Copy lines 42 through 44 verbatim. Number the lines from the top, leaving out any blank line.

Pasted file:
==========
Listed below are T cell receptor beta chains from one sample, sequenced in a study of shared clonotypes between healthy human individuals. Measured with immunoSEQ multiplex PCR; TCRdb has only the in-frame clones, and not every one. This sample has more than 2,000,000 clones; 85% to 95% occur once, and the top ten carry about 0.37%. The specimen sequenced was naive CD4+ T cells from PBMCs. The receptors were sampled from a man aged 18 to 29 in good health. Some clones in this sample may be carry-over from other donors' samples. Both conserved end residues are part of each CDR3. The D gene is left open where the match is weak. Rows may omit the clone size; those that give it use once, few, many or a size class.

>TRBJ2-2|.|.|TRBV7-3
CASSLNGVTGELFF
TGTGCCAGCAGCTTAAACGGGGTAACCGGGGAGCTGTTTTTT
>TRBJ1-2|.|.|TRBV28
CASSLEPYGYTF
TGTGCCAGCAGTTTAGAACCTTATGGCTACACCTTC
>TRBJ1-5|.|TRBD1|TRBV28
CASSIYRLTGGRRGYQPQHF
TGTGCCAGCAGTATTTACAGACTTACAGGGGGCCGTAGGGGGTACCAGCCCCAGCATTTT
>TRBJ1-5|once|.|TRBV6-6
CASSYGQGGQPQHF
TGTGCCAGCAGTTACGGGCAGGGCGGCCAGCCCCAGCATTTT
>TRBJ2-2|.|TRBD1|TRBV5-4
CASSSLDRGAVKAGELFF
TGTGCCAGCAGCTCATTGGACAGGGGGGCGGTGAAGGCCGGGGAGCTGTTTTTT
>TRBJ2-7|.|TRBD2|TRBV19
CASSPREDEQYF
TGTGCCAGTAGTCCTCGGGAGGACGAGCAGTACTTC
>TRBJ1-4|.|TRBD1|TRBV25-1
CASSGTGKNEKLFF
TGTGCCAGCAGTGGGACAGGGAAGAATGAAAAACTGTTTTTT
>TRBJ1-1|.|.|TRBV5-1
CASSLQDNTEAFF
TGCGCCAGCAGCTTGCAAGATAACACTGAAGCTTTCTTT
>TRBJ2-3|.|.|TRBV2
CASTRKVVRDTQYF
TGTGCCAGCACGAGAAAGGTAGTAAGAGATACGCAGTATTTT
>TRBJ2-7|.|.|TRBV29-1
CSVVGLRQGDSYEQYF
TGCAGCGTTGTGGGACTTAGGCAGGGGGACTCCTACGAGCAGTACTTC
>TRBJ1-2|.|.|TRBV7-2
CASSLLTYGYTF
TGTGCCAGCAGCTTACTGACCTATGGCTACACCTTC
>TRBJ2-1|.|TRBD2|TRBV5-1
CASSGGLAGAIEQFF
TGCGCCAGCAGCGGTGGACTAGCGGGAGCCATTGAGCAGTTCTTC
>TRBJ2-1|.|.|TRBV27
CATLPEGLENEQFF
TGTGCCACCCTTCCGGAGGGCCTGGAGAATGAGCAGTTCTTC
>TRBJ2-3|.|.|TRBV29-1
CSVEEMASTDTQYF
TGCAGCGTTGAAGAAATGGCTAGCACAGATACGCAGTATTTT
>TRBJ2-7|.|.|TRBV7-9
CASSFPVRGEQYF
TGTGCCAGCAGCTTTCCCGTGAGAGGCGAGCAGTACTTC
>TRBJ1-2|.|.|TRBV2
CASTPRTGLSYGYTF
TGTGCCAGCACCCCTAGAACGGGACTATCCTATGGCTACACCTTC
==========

CSVEEMASTDTQYF
TGCAGCGTTGAAGAAATGGCTAGCACAGATACGCAGTATTTT
>TRBJ2-7|.|.|TRBV7-9